One of the problems with biopics that purport to cover the entire life of a famous or notable person is the aging issue. People change over time, sure, but how they age, how they look as kids, as young adults, as old people, is something you either have to address using make-up or other visual trickery or by casting different people to play the character at different stages in life. Both approaches have the appeal, and both also have major drawbacks. It’s a decision every filmmaker doing a birth-to-death biopic has to address at some point.
That’s only one reason that I prefer films like “Rush” that take an interesting moment or a compelling story from someone’s life story and tell that as a movie, so there is a finite period of time you’re dealing with and the actor you hire can focus on building a real performance, not just juggling wigs and prosthetics. In “Rush,” the story being told covers a short, intense period of time in which James Hunt (Chris Hemsworth) and rival Niki Lauda (Daniel Bruhl) battled for the F1 world champion title, and that story was what drew Peter Morgan in as a writer. I’m sure they could have made a movie about either man and then just played this out as part of that larger story, but why? By keeping the focus fairly tight, “Rush” really tells you everything you need to know about either of the men. There’s no way a film that addressed more of their lives chronologically could pay off in the same ways “Rush” does by putting both characters under the microscope during this particular moment of their careers.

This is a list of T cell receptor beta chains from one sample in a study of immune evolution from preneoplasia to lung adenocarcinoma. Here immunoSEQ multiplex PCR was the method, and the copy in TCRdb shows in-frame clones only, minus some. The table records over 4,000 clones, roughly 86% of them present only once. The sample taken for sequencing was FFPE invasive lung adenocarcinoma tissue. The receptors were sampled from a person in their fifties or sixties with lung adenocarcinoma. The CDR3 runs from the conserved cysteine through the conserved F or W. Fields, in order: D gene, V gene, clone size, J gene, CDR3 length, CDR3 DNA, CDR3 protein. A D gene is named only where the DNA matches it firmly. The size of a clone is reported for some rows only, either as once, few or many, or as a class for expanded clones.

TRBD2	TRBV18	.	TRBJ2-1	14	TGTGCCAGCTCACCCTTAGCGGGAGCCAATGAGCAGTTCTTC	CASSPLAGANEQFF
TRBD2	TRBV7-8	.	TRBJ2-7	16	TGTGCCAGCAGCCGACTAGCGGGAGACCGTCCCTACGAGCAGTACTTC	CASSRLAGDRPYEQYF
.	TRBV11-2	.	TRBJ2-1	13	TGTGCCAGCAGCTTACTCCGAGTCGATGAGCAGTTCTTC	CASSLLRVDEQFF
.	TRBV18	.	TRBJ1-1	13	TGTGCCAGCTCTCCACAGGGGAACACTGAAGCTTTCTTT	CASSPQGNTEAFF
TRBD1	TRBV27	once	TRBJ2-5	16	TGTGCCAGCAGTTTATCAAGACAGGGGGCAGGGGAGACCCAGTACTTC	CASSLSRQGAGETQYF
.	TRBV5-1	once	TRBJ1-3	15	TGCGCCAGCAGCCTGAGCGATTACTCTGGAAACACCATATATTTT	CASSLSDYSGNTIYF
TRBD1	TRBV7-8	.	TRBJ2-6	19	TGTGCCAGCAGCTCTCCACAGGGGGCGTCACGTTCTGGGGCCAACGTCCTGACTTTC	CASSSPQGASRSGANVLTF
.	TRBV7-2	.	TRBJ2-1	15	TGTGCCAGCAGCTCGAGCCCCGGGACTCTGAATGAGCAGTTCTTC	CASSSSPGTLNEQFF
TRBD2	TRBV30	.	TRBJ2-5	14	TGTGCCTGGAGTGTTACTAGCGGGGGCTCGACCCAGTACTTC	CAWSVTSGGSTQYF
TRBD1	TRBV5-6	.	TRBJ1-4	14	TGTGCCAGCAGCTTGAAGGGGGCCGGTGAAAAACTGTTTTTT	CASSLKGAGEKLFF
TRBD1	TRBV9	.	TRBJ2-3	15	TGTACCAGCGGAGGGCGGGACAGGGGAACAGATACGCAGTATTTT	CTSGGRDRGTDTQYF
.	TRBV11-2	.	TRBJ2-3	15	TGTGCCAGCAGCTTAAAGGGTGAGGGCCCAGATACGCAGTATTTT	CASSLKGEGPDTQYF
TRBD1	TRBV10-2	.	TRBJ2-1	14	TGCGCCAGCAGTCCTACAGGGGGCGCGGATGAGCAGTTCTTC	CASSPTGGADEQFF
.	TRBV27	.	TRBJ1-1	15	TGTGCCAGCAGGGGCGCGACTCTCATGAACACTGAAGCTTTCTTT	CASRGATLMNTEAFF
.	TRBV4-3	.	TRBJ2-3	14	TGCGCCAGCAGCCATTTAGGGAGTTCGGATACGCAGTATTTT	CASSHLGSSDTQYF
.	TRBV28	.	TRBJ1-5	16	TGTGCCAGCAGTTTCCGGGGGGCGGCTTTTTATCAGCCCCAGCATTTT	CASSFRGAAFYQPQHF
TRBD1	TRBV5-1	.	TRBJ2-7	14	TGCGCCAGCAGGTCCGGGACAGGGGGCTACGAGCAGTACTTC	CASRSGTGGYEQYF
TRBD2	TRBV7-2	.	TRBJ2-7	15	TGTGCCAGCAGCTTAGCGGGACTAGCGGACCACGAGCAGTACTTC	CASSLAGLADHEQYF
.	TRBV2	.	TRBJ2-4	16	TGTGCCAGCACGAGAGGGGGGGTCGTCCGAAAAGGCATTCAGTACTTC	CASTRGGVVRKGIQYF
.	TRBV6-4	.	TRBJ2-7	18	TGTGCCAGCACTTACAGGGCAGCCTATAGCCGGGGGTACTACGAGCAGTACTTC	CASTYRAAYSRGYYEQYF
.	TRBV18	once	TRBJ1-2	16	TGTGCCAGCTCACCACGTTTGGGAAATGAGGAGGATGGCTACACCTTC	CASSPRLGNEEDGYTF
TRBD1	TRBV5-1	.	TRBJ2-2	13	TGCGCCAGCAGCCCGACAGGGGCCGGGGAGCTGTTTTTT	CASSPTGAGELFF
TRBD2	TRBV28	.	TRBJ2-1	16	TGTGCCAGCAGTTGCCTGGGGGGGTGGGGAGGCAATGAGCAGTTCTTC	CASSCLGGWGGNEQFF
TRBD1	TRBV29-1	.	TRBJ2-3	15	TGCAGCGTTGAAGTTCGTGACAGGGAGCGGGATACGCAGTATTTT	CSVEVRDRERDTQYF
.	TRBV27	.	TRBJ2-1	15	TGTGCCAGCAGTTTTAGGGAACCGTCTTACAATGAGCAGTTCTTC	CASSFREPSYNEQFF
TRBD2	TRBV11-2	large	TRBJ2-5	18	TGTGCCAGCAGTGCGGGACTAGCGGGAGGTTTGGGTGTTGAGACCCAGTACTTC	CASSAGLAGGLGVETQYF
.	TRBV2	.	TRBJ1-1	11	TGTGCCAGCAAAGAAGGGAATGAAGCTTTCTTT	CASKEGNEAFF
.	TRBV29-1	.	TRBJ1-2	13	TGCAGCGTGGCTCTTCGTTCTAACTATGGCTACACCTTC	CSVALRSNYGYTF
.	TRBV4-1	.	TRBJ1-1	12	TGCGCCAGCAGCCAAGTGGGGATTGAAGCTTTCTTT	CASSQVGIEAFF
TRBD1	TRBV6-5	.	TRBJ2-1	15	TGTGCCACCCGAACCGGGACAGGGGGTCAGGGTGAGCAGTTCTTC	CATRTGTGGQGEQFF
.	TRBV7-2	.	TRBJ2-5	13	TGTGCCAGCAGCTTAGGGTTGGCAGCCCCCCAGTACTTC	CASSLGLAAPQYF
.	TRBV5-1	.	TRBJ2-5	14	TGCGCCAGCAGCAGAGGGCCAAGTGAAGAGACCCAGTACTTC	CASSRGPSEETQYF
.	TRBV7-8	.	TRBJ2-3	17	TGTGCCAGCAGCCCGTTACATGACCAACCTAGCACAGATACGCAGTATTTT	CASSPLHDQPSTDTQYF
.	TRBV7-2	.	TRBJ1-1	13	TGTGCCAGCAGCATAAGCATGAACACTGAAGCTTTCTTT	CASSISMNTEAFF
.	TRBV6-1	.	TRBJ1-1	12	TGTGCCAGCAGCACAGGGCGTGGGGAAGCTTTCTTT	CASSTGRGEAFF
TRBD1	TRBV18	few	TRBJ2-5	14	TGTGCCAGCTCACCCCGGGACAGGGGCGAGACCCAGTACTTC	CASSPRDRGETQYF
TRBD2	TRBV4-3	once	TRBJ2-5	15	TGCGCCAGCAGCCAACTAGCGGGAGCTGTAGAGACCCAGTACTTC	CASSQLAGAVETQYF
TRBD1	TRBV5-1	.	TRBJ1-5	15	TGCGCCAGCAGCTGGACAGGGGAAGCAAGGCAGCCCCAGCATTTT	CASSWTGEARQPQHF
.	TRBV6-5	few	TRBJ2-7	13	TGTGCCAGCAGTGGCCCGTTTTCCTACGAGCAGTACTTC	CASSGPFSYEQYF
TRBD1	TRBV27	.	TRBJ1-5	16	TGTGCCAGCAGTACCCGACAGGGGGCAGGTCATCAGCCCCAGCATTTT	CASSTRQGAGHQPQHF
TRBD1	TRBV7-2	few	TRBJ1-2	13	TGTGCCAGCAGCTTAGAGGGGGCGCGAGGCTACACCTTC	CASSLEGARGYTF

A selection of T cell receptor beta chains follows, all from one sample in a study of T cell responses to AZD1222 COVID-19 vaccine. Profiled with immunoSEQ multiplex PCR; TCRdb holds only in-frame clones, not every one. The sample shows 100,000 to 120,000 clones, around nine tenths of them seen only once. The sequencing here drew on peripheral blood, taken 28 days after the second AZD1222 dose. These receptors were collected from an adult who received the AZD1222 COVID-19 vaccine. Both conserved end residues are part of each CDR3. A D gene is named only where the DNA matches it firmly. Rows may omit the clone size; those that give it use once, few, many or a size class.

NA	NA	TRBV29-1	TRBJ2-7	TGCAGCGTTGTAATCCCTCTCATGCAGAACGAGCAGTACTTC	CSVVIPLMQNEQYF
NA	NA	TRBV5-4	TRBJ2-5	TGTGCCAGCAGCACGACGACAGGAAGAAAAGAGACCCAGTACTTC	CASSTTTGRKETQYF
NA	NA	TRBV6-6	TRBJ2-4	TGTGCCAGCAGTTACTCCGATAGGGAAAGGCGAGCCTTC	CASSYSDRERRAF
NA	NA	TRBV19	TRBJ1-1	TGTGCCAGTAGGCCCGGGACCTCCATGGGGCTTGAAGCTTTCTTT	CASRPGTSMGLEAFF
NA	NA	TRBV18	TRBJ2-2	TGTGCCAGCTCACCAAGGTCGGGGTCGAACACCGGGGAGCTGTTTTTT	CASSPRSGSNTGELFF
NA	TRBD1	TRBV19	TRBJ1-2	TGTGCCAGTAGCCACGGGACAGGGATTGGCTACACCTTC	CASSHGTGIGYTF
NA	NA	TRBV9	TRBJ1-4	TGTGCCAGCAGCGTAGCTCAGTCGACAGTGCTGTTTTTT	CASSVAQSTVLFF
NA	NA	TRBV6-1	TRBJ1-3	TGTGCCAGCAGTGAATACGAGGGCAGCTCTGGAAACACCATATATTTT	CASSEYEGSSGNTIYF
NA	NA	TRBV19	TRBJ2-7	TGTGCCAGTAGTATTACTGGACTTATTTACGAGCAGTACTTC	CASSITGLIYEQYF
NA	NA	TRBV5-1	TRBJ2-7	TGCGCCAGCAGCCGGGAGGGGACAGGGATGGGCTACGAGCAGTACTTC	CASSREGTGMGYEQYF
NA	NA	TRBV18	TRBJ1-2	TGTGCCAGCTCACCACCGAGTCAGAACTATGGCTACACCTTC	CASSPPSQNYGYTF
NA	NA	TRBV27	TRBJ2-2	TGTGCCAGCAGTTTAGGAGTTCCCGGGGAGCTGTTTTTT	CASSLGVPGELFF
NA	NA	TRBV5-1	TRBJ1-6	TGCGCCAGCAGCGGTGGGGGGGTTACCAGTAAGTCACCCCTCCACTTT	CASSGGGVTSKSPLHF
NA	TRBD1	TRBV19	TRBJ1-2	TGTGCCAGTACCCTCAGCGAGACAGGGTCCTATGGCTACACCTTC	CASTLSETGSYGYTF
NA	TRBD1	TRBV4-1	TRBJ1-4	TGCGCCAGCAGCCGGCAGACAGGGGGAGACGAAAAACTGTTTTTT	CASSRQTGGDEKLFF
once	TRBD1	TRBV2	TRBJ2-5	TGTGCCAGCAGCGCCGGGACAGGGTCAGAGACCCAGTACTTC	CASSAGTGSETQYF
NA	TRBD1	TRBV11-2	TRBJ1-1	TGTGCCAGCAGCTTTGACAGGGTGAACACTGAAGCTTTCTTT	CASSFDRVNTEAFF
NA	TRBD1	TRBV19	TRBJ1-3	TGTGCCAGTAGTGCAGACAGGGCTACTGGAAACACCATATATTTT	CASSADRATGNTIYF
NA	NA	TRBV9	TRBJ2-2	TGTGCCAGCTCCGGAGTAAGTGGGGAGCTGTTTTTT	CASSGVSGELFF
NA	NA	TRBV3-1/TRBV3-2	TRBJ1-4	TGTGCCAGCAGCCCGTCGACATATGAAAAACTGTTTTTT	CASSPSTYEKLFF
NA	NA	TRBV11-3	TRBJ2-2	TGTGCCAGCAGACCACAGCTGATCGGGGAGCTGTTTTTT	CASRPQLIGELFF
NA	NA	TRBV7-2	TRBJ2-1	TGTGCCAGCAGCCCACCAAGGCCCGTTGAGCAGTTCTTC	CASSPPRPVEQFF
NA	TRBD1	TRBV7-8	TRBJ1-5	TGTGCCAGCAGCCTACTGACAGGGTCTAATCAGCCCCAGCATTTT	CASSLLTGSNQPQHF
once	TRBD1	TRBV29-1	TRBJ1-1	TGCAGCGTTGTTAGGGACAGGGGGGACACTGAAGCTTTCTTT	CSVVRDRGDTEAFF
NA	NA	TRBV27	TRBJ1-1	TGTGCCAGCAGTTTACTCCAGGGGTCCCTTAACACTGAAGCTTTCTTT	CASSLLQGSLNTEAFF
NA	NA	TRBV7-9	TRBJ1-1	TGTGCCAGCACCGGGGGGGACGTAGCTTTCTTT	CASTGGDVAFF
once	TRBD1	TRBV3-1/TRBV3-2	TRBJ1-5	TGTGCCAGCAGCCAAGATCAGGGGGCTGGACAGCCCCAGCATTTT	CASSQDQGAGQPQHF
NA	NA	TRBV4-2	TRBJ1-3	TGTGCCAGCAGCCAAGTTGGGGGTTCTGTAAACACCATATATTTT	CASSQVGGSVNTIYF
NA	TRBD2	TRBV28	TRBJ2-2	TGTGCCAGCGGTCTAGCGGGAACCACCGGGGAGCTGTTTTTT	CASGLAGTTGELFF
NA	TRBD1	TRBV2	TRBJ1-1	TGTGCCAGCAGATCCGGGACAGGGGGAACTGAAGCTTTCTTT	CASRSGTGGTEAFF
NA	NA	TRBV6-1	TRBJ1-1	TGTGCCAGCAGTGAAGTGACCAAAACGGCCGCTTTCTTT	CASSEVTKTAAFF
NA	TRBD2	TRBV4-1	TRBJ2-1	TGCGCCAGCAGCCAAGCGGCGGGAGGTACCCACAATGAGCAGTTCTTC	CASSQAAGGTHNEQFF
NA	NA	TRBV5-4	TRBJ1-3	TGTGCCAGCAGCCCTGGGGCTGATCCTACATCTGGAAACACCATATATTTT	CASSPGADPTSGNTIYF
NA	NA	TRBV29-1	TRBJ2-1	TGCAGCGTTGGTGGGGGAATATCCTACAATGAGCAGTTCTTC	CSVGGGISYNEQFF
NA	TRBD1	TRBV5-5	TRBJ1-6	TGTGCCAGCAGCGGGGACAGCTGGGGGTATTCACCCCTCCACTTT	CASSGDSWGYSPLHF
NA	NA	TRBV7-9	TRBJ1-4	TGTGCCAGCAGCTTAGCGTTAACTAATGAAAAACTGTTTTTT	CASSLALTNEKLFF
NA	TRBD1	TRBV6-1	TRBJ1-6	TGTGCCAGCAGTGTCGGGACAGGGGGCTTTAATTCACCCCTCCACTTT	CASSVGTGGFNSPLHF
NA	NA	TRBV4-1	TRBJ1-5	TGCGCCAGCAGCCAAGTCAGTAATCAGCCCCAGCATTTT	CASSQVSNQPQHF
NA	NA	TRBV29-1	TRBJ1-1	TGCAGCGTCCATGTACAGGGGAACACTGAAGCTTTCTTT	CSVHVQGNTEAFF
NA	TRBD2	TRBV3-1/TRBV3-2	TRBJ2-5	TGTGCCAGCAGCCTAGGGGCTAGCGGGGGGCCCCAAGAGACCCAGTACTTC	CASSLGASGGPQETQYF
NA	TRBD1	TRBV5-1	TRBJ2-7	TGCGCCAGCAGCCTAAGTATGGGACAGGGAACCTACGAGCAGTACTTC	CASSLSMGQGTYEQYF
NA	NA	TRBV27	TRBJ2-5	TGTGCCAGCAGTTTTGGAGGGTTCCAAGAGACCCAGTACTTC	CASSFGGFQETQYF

Chris Hemsworth approaches the role of James Hunt with a combination of earned entitlement and cheerful obliviousness. He expects things to work out for him simply because he’s James Hunt, and things always have worked out for him. He’s not a jerk about it, and he doesn’t gloat about his success. It’s just that he’s led a charmed life, so why wouldn’t he expect that to continue indefinitely? When you see Hunt and Lauda together, they are a study in contrasts, and one of the most interesting things about the film is how much both men seem to not only be aware of how they look, but what those looks mean. Hunt knows that he can sleep with pretty much anymore, and he plays that in every conversation the character has. Lauda, on the other hand, knows he looks like a creep, so he has no reason to try to pretend to by anything else. Lauda just embraces it, and he sees no reason at all to try to curry favor with anyone. He’d rather be rejected for his behavior than his face, so he makes his personality that much bigger and more off-putting.
I suspect Hemsworth will be able to show up as Thor in many more films over the years, but that he will also end up being a career of substance, thanks to the launching pad he got from “Star Trek” and the Marvel movies. It was a pretty bold move of Howard to cast Hemsworth in the film, but it paid off, and talking to him about his work here, Hemsworth still seems very grounded and matter of fact, not vain at all. It’s damn fine work in a damn fine film.
“Rush” opens on September 20, 2013.